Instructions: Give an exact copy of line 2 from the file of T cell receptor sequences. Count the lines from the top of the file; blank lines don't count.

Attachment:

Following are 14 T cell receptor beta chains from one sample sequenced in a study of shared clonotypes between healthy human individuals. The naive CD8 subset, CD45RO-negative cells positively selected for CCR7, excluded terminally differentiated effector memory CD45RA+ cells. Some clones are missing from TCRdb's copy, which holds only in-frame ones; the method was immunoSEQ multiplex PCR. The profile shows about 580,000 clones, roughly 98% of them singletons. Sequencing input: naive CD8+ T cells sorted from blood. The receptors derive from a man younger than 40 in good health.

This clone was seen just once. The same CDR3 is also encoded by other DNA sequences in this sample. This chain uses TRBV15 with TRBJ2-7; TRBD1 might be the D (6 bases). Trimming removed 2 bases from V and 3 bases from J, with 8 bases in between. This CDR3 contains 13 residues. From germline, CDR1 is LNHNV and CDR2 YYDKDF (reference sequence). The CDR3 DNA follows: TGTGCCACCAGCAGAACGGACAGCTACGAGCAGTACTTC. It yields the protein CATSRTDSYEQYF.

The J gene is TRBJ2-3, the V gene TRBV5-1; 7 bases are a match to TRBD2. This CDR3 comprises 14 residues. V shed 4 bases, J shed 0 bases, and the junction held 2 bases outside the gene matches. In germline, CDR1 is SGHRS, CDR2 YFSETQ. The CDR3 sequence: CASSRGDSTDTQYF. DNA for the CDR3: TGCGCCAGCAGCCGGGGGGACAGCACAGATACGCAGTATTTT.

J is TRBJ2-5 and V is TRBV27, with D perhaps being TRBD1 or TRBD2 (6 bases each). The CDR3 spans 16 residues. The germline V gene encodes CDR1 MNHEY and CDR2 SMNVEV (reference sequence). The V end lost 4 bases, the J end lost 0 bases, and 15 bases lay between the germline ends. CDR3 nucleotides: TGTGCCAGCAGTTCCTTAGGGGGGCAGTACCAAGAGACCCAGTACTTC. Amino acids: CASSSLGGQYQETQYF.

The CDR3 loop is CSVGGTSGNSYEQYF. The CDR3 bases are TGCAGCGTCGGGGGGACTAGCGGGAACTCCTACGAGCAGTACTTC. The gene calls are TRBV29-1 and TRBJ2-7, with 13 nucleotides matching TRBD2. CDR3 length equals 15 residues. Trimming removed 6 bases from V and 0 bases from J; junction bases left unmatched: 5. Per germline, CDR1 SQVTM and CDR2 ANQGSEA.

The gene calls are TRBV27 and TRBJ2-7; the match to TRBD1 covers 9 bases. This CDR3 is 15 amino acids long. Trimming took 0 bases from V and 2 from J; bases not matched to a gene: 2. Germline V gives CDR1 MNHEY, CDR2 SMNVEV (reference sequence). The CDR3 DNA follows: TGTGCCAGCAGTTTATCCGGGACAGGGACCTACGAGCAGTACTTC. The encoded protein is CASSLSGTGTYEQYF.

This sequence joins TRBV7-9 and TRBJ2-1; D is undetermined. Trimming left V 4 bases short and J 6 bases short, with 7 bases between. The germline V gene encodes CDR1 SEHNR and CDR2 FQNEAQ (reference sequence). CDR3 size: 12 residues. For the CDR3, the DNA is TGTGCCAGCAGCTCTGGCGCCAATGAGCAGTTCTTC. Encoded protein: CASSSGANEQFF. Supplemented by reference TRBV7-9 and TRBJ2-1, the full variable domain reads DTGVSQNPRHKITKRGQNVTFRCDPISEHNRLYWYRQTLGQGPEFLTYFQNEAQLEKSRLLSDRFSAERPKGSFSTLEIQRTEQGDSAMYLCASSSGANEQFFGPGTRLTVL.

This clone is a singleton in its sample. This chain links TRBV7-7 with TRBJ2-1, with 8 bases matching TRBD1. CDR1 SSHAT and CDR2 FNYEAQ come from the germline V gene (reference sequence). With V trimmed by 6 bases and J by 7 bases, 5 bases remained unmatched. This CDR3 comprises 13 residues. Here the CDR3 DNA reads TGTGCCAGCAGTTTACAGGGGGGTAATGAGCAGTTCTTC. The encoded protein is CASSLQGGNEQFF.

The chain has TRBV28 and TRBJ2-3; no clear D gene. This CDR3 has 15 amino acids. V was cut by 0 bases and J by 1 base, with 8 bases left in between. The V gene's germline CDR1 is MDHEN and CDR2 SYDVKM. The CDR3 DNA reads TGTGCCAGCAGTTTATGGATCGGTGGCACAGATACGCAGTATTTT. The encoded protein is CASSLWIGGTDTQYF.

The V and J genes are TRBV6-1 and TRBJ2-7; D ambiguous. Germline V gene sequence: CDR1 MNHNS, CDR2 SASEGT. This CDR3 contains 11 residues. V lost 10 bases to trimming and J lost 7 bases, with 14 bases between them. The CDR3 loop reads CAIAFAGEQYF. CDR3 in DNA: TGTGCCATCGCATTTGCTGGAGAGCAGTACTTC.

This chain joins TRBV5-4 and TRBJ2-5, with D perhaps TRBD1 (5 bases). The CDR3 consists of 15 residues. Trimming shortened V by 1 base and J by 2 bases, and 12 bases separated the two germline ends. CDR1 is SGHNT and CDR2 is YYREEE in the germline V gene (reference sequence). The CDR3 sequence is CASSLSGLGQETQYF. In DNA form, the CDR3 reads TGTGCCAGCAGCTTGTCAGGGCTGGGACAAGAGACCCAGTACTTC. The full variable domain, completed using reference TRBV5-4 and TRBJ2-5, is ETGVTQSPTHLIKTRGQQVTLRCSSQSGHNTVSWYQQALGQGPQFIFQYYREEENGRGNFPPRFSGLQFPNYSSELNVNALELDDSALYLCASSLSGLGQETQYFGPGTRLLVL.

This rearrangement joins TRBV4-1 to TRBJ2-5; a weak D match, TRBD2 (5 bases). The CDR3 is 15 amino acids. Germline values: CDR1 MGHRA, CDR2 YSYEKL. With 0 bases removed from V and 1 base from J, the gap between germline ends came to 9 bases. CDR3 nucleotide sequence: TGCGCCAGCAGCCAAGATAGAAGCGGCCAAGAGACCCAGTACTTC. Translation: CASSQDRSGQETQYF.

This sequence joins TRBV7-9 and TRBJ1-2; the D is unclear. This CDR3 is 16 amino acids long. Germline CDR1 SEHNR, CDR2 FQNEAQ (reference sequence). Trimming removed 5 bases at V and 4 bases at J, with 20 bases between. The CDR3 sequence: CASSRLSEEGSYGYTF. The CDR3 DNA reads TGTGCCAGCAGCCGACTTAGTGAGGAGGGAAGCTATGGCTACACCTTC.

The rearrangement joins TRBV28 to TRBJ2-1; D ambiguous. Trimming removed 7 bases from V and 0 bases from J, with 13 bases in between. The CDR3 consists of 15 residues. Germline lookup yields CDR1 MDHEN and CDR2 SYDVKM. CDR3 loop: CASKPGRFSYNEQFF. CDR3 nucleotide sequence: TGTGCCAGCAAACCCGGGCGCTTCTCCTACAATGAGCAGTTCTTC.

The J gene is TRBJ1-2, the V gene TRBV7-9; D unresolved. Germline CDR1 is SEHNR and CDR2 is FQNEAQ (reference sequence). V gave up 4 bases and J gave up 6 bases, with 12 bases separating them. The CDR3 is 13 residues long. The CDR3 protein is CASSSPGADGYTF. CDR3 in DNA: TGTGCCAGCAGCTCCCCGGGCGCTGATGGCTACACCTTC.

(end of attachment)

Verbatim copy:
This clone was seen just once. The same CDR3 is also encoded by other DNA sequences in this sample. This chain uses TRBV15 with TRBJ2-7; TRBD1 might be the D (6 bases). Trimming removed 2 bases from V and 3 bases from J, with 8 bases in between. This CDR3 contains 13 residues. From germline, CDR1 is LNHNV and CDR2 YYDKDF (reference sequence). The CDR3 DNA follows: TGTGCCACCAGCAGAACGGACAGCTACGAGCAGTACTTC. It yields the protein CATSRTDSYEQYF.